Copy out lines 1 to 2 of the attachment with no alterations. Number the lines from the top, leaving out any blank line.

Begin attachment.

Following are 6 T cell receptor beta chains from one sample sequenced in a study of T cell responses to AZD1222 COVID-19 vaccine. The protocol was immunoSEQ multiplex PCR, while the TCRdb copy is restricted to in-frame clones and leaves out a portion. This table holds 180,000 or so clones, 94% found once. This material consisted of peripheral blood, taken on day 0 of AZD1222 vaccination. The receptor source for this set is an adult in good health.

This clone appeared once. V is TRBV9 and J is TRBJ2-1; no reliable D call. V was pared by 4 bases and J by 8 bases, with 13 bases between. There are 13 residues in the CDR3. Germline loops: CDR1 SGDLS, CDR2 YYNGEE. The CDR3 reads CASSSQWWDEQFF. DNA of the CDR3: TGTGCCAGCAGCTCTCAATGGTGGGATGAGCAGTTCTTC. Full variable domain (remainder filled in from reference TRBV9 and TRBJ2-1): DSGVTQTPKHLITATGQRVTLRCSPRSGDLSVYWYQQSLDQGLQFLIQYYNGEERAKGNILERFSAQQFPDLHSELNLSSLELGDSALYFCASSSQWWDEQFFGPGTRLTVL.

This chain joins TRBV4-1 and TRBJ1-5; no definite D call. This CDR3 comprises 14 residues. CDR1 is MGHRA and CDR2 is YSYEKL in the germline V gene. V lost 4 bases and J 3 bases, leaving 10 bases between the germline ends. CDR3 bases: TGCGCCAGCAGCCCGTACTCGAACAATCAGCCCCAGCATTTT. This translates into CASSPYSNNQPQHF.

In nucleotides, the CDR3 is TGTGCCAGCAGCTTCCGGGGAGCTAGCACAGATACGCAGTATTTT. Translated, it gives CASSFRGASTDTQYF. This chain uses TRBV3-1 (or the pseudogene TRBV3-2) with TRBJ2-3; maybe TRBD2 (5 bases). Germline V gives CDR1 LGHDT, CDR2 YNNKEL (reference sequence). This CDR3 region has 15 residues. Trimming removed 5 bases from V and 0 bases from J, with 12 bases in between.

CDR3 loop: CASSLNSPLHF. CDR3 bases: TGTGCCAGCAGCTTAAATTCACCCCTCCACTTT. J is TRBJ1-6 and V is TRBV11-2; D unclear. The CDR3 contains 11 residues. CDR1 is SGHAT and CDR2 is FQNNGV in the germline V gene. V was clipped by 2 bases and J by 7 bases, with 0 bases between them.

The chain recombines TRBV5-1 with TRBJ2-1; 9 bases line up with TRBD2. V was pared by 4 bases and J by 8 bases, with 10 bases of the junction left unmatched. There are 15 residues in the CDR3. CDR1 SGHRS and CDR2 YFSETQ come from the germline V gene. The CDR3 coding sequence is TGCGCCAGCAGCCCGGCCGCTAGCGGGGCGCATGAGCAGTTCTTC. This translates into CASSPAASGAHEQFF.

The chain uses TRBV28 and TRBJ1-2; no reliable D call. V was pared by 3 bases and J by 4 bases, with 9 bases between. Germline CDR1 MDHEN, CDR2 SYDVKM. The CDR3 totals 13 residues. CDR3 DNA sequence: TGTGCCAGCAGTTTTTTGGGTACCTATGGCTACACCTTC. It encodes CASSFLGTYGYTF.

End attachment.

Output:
Following are 6 T cell receptor beta chains from one sample sequenced in a study of T cell responses to AZD1222 COVID-19 vaccine. The protocol was immunoSEQ multiplex PCR, while the TCRdb copy is restricted to in-frame clones and leaves out a portion. This table holds 180,000 or so clones, 94% found once. This material consisted of peripheral blood, taken on day 0 of AZD1222 vaccination. The receptor source for this set is an adult in good health.

This clone appeared once. V is TRBV9 and J is TRBJ2-1; no reliable D call. V was pared by 4 bases and J by 8 bases, with 13 bases between. There are 13 residues in the CDR3. Germline loops: CDR1 SGDLS, CDR2 YYNGEE. The CDR3 reads CASSSQWWDEQFF. DNA of the CDR3: TGTGCCAGCAGCTCTCAATGGTGGGATGAGCAGTTCTTC. Full variable domain (remainder filled in from reference TRBV9 and TRBJ2-1): DSGVTQTPKHLITATGQRVTLRCSPRSGDLSVYWYQQSLDQGLQFLIQYYNGEERAKGNILERFSAQQFPDLHSELNLSSLELGDSALYFCASSSQWWDEQFFGPGTRLTVL.